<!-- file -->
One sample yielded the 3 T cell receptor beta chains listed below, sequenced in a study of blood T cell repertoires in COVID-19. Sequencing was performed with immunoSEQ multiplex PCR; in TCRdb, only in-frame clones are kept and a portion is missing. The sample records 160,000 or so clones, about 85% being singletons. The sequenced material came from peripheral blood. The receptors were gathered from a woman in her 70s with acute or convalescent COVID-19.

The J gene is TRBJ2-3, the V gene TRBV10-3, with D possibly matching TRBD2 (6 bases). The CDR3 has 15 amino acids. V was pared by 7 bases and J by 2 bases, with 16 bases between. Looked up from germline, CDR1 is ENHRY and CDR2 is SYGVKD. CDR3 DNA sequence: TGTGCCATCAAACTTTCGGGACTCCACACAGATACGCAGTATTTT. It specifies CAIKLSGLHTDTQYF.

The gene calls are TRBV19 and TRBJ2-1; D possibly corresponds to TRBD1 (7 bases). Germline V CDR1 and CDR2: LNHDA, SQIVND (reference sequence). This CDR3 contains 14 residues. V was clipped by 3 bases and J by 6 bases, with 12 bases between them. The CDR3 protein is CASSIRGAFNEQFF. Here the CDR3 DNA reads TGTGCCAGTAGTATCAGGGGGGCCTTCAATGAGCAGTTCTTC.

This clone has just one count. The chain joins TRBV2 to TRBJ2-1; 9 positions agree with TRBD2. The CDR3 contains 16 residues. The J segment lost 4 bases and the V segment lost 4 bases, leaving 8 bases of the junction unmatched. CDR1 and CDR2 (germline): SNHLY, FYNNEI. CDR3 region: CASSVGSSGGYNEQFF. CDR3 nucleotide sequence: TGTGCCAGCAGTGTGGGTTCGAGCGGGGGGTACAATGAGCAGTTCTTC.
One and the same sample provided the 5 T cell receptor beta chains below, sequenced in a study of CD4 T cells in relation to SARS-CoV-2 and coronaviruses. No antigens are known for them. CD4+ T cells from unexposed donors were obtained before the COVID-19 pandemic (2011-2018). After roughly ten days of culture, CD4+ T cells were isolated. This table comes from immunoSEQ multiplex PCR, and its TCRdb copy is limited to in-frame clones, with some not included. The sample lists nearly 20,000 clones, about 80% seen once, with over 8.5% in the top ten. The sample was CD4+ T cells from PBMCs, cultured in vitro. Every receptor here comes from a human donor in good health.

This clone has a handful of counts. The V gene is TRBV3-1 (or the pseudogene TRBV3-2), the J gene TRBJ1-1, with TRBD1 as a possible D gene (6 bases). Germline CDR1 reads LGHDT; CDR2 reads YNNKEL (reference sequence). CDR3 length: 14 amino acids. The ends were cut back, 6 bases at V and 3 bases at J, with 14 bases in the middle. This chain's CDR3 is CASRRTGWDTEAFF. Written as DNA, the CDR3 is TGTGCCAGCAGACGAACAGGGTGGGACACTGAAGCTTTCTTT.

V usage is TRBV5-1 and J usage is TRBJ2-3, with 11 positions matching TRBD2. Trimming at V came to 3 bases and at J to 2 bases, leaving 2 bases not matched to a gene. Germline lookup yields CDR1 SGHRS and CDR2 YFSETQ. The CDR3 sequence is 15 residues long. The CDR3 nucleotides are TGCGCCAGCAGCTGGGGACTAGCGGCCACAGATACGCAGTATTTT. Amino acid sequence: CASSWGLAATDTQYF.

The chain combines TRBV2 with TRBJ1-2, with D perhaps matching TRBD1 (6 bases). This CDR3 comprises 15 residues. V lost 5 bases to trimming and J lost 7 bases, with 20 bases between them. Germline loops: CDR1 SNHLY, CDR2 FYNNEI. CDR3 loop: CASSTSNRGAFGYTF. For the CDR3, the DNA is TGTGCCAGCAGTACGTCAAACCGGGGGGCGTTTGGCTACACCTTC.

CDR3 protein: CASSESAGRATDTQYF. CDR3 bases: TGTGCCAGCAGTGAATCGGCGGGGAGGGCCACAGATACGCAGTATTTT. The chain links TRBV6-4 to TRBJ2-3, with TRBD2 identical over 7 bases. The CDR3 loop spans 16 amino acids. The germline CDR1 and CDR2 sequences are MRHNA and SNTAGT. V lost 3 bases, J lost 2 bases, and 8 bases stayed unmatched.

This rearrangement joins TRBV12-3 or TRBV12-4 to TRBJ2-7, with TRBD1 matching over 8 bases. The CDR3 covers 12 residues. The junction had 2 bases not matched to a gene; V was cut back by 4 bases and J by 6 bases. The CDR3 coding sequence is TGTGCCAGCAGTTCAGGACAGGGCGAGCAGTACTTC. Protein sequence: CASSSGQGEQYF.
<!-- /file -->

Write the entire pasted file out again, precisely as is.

One sample yielded the 3 T cell receptor beta chains listed below, sequenced in a study of blood T cell repertoires in COVID-19. Sequencing was performed with immunoSEQ multiplex PCR; in TCRdb, only in-frame clones are kept and a portion is missing. The sample records 160,000 or so clones, about 85% being singletons. The sequenced material came from peripheral blood. The receptors were gathered from a woman in her 70s with acute or convalescent COVID-19.

The J gene is TRBJ2-3, the V gene TRBV10-3, with D possibly matching TRBD2 (6 bases). The CDR3 has 15 amino acids. V was pared by 7 bases and J by 2 bases, with 16 bases between. Looked up from germline, CDR1 is ENHRY and CDR2 is SYGVKD. CDR3 DNA sequence: TGTGCCATCAAACTTTCGGGACTCCACACAGATACGCAGTATTTT. It specifies CAIKLSGLHTDTQYF.

The gene calls are TRBV19 and TRBJ2-1; D possibly corresponds to TRBD1 (7 bases). Germline V CDR1 and CDR2: LNHDA, SQIVND (reference sequence). This CDR3 contains 14 residues. V was clipped by 3 bases and J by 6 bases, with 12 bases between them. The CDR3 protein is CASSIRGAFNEQFF. Here the CDR3 DNA reads TGTGCCAGTAGTATCAGGGGGGCCTTCAATGAGCAGTTCTTC.

This clone has just one count. The chain joins TRBV2 to TRBJ2-1; 9 positions agree with TRBD2. The CDR3 contains 16 residues. The J segment lost 4 bases and the V segment lost 4 bases, leaving 8 bases of the junction unmatched. CDR1 and CDR2 (germline): SNHLY, FYNNEI. CDR3 region: CASSVGSSGGYNEQFF. CDR3 nucleotide sequence: TGTGCCAGCAGTGTGGGTTCGAGCGGGGGGTACAATGAGCAGTTCTTC.
One and the same sample provided the 5 T cell receptor beta chains below, sequenced in a study of CD4 T cells in relation to SARS-CoV-2 and coronaviruses. No antigens are known for them. CD4+ T cells from unexposed donors were obtained before the COVID-19 pandemic (2011-2018). After roughly ten days of culture, CD4+ T cells were isolated. This table comes from immunoSEQ multiplex PCR, and its TCRdb copy is limited to in-frame clones, with some not included. The sample lists nearly 20,000 clones, about 80% seen once, with over 8.5% in the top ten. The sample was CD4+ T cells from PBMCs, cultured in vitro. Every receptor here comes from a human donor in good health.

This clone has a handful of counts. The V gene is TRBV3-1 (or the pseudogene TRBV3-2), the J gene TRBJ1-1, with TRBD1 as a possible D gene (6 bases). Germline CDR1 reads LGHDT; CDR2 reads YNNKEL (reference sequence). CDR3 length: 14 amino acids. The ends were cut back, 6 bases at V and 3 bases at J, with 14 bases in the middle. This chain's CDR3 is CASRRTGWDTEAFF. Written as DNA, the CDR3 is TGTGCCAGCAGACGAACAGGGTGGGACACTGAAGCTTTCTTT.

V usage is TRBV5-1 and J usage is TRBJ2-3, with 11 positions matching TRBD2. Trimming at V came to 3 bases and at J to 2 bases, leaving 2 bases not matched to a gene. Germline lookup yields CDR1 SGHRS and CDR2 YFSETQ. The CDR3 sequence is 15 residues long. The CDR3 nucleotides are TGCGCCAGCAGCTGGGGACTAGCGGCCACAGATACGCAGTATTTT. Amino acid sequence: CASSWGLAATDTQYF.

The chain combines TRBV2 with TRBJ1-2, with D perhaps matching TRBD1 (6 bases). This CDR3 comprises 15 residues. V lost 5 bases to trimming and J lost 7 bases, with 20 bases between them. Germline loops: CDR1 SNHLY, CDR2 FYNNEI. CDR3 loop: CASSTSNRGAFGYTF. For the CDR3, the DNA is TGTGCCAGCAGTACGTCAAACCGGGGGGCGTTTGGCTACACCTTC.

CDR3 protein: CASSESAGRATDTQYF. CDR3 bases: TGTGCCAGCAGTGAATCGGCGGGGAGGGCCACAGATACGCAGTATTTT. The chain links TRBV6-4 to TRBJ2-3, with TRBD2 identical over 7 bases. The CDR3 loop spans 16 amino acids. The germline CDR1 and CDR2 sequences are MRHNA and SNTAGT. V lost 3 bases, J lost 2 bases, and 8 bases stayed unmatched.

This rearrangement joins TRBV12-3 or TRBV12-4 to TRBJ2-7, with TRBD1 matching over 8 bases. The CDR3 covers 12 residues. The junction had 2 bases not matched to a gene; V was cut back by 4 bases and J by 6 bases. The CDR3 coding sequence is TGTGCCAGCAGTTCAGGACAGGGCGAGCAGTACTTC. Protein sequence: CASSSGQGEQYF.